As a non-technical user of Linux, and after reading several posts about the battle between developers and users who feel neglected by them, I could not prevent myself from worrying a bit about the soon-to-come release of Mageia 2. You know, maybe Mageia also jumped on board that train that takes you to DumbOSland, where you "use-your-computer-as-if-it-were-a-cellphone".
So, I downloaded the beta2 to have a preview of what Mageia offers to users of Linux who are not computer gurus by any standard, but who like computers to behave as what they are.
DISCLAIMER: This is not a technical review, so I'm not getting into codecs, Flash, boot-time, and the like. As a simple computer user, I wanted to check on the progress made by Mageia and I saw both positive points and negative ones. This is what I found on the negative side:
1. The artwork needs some, er, work!
I am inclined into thinking that OSs must keep a balance between efficiency and beauty. While I do not find myself necessarily annoyed by the color scheme or login screens of Mageia, I do believe that lack of consistency might make potential users to refrain from using a system because simple users, when seeing an inconsistency in the booting process, tend to think of it as "a problem". The graphical screen of Mageia 2 Beta 2 overlaps the text screen and it looks strange. Of course, that is not going to make a computer blow up, but still...
2. A hideous bug crawls through Mageia Control Center/ RPMDrake
Although the installation was smooth, when I opened Mageia Control Center to start adding programs, it told me that RPMdrake had to be updated. That is normal, so I marked some packages for install and waited.
The installation was successful and so was the updating of RPMdrake. The latter was the problem: after the updating, RPMdrake became unusable, which prevents you from performing any further software install operations.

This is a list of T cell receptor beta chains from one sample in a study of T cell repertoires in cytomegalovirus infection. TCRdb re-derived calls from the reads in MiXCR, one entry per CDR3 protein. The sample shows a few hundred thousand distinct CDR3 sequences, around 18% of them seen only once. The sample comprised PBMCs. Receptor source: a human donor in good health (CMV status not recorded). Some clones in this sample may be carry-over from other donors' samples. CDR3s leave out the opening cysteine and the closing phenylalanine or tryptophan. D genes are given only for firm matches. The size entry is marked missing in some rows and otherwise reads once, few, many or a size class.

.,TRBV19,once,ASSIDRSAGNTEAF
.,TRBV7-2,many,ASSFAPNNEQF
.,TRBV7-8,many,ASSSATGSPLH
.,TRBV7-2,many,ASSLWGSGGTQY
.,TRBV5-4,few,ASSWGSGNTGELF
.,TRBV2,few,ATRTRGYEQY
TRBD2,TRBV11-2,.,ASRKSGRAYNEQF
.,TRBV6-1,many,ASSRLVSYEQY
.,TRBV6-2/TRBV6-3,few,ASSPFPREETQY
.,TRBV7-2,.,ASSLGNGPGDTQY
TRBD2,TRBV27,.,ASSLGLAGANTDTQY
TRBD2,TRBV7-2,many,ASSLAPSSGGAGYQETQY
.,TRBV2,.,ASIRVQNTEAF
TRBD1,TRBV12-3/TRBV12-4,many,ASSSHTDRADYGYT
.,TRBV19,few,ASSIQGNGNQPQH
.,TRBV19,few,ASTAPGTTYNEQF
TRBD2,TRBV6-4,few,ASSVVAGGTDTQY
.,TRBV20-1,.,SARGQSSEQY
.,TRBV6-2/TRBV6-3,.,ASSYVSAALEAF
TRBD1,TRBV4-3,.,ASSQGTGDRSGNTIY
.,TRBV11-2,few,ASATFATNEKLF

Now, this is what I really call a problem. I presently ignore if it is a localized issue or many users experienced it, but this is not good. I tried three different combinations and all of them led me to the same dead end:
a. Install Mageia, select no upgrades, refresh repos (leaving DVD), install software from MCC=locked RPM db
b. Install Mageia, select upgrades, refresh and select some additional repos, install software from MCC=locked RPM db
c. Install Mageia, select no upgrades, refresh repos (unselecting DVD and selecting some additional repos), install software from MCC=locked RPM db
However, this worked:
Install Mageia, select no upgrades, refresh repos (unselecting DVD and keeping the default active), install software from MCC. I suppose this problem is going to be taken care of with the RC.
3. Japanese IME with iBus: Dekiruka, dekinaika?
This is perhaps the most technical requirement I have for selecting an OS: I need a free and efficient way to write in Japanese. There are many functionalities I can live without (games included), but my computer has to accept Japanese character input.
Mageia 1 Beta2 astonished me when I saw that iBus worked flawlessly out of the box, something I could never achieve in Mandriva 2010 regardless of all my efforts (iBus works perfectly in Mandriva 2011, though).
Since Mageia 1 Live CD removed this functionality (I must use SCIM for Japanese IME with that version of Mageia), I was a bit concerned of whether or not iBus will work in Mageia 2. I tried the beta 1 and, to my disappointment, although iBus seemed to be activated, all the languages were shown in light gray, the "conventional" color for unavailable features in a menu.